Mobile Technology Predictions For The App Economy In 2016

Partner Post - Appnext Monetization platform for native app discovery

Posted: January 20, 2016


Elad Natanson has more than 15 years experience founding companies in the digital space focusing on the future of the internet, mobile user experience, product and revenue models. He has founded companies in various fields: online advertising, gaming, Internet services, downloadable software including Prime Gaming, Active Labs, Whoislive and more. Currently he is the co-founder of Appnext, a monetization and app distribution platform, exclusively dedicated to building mobile businesses by promoting apps.


Greetings, dear readers! It’s the start of a new year, and that means in addition to reminiscing about the holiday season, we can engage in another time-honored new year tradition: making predictions for 2016! Rather than just offering up my own ideas, I decided it would be more fun and interesting to reach out to a variety of other mobile industry CEOs to get their predictions on what will be hot in the mobile economy in 2016 and what current trends/paradigms are on their way out.

I managed to get valuable insights from some very knowledgeable people, and sure enough, a few common themes and ideas emerged. With six contributors, this column is going to run longer than usual. So kick back, grab a cup of egg nog (or other warm beverage), and enjoy!

1. Sheng Fu, CEO of Cheetah Mobile


Cheetah Mobile is a mobile app developer headquartered in China. Its mission-critical applications, including Clean Master, CM Security, Battery Doctor and Photo Grid, help make the Internet and mobile experiences speedier, simpler, and safer for users worldwide. As of September 2015, Cheetah had over 567 million monthly active users.

What are your predictions for the mobile ecosystem in 2016?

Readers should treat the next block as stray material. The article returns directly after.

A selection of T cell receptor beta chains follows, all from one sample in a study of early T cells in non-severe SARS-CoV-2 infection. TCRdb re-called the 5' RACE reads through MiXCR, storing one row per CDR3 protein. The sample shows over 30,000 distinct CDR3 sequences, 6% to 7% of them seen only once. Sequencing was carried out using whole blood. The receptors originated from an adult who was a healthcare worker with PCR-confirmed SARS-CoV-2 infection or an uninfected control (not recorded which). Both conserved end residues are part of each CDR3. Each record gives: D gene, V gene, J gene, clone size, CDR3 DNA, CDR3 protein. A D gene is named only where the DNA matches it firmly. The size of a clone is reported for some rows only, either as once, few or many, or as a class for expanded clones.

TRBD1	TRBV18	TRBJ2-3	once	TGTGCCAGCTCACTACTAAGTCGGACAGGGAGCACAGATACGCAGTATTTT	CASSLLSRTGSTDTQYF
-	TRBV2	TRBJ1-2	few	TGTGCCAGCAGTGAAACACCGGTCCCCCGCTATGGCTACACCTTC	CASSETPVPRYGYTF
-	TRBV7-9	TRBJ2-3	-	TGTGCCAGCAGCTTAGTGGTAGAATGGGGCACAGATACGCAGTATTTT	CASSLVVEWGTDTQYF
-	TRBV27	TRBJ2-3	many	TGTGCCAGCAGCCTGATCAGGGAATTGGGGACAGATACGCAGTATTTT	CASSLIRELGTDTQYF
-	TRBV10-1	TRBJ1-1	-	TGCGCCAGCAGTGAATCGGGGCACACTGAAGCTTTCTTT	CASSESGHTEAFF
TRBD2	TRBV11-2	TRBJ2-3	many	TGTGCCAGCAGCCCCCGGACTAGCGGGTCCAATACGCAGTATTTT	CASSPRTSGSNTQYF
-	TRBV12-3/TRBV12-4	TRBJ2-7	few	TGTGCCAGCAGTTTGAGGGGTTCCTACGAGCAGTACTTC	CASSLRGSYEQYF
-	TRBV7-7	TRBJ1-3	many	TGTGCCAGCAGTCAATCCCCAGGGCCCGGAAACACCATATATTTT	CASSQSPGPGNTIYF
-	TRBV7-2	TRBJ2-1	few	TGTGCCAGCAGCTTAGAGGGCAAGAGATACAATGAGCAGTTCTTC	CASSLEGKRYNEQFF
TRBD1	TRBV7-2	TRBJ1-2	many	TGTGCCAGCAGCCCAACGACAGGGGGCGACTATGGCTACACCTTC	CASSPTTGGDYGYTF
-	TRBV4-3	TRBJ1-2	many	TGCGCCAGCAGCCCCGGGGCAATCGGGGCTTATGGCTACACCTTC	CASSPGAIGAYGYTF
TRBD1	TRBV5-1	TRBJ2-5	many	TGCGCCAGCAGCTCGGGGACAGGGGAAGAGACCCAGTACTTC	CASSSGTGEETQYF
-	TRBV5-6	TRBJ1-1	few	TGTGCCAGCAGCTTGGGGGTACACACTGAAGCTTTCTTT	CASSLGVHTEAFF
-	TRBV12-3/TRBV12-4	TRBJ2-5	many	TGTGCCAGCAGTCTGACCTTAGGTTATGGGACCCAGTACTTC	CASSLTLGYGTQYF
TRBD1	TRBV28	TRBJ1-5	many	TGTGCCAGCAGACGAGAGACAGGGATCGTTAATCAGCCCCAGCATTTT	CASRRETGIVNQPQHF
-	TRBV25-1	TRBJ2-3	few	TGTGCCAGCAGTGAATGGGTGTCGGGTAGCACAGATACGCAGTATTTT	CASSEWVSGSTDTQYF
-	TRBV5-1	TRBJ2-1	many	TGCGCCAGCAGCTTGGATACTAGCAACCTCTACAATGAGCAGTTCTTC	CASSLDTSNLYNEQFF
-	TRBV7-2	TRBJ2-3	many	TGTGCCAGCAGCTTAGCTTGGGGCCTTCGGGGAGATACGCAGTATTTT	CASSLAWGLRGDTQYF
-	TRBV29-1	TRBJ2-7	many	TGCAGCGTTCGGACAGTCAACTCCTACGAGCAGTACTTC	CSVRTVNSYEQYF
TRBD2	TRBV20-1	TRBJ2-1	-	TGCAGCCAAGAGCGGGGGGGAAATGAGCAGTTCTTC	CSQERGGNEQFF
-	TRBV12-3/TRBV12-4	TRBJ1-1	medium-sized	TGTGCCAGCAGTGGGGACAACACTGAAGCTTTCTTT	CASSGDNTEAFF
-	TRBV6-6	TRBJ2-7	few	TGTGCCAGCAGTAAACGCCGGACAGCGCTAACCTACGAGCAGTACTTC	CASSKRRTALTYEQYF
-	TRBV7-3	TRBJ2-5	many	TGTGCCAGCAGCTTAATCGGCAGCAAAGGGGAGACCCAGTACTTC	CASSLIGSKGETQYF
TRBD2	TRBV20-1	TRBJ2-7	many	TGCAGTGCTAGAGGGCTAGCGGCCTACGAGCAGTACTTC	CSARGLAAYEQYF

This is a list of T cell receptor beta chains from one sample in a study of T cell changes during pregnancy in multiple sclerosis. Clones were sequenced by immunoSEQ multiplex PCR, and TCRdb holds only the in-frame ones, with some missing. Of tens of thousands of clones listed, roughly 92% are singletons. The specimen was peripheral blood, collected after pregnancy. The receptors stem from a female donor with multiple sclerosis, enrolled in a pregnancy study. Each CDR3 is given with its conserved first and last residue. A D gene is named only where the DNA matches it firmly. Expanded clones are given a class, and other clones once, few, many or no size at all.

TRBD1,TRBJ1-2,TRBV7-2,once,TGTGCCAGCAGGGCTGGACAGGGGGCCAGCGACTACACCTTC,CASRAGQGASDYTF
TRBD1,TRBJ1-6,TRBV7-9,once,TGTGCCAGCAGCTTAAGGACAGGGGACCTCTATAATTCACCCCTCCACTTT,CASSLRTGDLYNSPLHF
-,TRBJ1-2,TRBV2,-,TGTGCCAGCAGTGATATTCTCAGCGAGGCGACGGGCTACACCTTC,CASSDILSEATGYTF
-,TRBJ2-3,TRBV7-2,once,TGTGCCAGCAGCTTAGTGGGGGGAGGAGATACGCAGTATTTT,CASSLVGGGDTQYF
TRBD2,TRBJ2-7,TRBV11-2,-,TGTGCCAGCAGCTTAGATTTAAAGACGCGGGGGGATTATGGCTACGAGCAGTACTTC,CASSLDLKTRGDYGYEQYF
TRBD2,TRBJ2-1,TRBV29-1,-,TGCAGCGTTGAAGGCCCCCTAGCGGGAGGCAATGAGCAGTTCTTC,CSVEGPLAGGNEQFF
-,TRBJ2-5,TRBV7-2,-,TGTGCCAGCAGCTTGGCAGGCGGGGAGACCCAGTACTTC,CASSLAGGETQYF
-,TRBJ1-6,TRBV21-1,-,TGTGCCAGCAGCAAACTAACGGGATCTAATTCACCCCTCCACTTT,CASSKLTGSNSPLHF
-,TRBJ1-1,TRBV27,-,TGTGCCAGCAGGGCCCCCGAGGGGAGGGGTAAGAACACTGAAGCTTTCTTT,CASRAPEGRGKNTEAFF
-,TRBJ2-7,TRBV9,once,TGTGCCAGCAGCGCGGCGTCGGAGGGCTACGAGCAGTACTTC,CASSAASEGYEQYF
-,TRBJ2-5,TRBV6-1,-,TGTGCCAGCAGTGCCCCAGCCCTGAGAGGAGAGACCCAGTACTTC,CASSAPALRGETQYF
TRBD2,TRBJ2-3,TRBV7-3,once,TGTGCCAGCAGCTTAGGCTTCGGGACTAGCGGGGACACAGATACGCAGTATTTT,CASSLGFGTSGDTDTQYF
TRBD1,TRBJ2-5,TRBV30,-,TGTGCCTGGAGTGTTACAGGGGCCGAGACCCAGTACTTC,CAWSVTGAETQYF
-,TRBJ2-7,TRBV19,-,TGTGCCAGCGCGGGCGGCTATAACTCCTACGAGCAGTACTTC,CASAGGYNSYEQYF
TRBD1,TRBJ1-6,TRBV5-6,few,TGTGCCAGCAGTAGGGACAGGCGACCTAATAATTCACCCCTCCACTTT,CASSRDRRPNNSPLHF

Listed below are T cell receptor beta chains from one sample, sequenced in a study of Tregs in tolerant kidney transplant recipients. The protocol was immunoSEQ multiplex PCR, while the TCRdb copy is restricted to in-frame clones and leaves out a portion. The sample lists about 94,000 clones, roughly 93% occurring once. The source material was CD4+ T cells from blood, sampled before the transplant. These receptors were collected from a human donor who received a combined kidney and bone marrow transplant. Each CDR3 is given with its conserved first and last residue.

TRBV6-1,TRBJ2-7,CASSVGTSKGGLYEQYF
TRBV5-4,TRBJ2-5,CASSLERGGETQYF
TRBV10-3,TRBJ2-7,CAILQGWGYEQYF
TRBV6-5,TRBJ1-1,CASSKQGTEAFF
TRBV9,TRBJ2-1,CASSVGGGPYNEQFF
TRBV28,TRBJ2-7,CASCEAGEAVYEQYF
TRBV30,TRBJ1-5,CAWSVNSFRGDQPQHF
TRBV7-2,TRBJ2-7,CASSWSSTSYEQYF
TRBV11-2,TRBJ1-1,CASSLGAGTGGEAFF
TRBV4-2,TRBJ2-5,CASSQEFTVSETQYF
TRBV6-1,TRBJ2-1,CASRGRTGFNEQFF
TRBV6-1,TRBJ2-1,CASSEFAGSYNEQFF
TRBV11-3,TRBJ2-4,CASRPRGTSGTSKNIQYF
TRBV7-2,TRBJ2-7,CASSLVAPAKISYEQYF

I see 2016 being the year in which native ads really come into their own and in-app advertising really starts to define the industry. It will become clearer next year that native mobile ads are the future of app monetization. In-app ads shouldn’t be a distraction, they should enhance the experience and naturally live alongside the content.

What will be the hot topics in mobile next year?

Technology is constantly in a race towards being more personal. How can it be simpler, how can it help you more, and, even in terms of hardware, how can it look better. Technology is already “smart,” but smarter virtual assistants, better health coaching, and even more personalized and relevant ads will definitely be hot topics in 2016.

Wearables are the most obvious evidence of a more personal technology push, but I think that type of thinking will spread wider and integrate in lots of new products.

What trends will fade into the background in 2016?

Computing performance on mobile devices will reach a high enough level in 2016 where users can pay less attention to it. Many users rely on phones as their main computing device, and in some cases, such as emerging markets, phones are users’ only computing device. As phones approach PC-level performance, app developers can spend more time focusing on building creative new uses for our phones instead of getting hung up on everything a phone can’t do.

2. Matan Talmi, CEO and co-founder of Drippler


Drippler’s discovery app inspires people to make the most of their tech and apps, by providing personalized tips and recommendations. Drippler has been featured by Google, Apple, Samsung, Verizon and AT&T, and was selected by Google as one of the Must-Have Apps of 2015.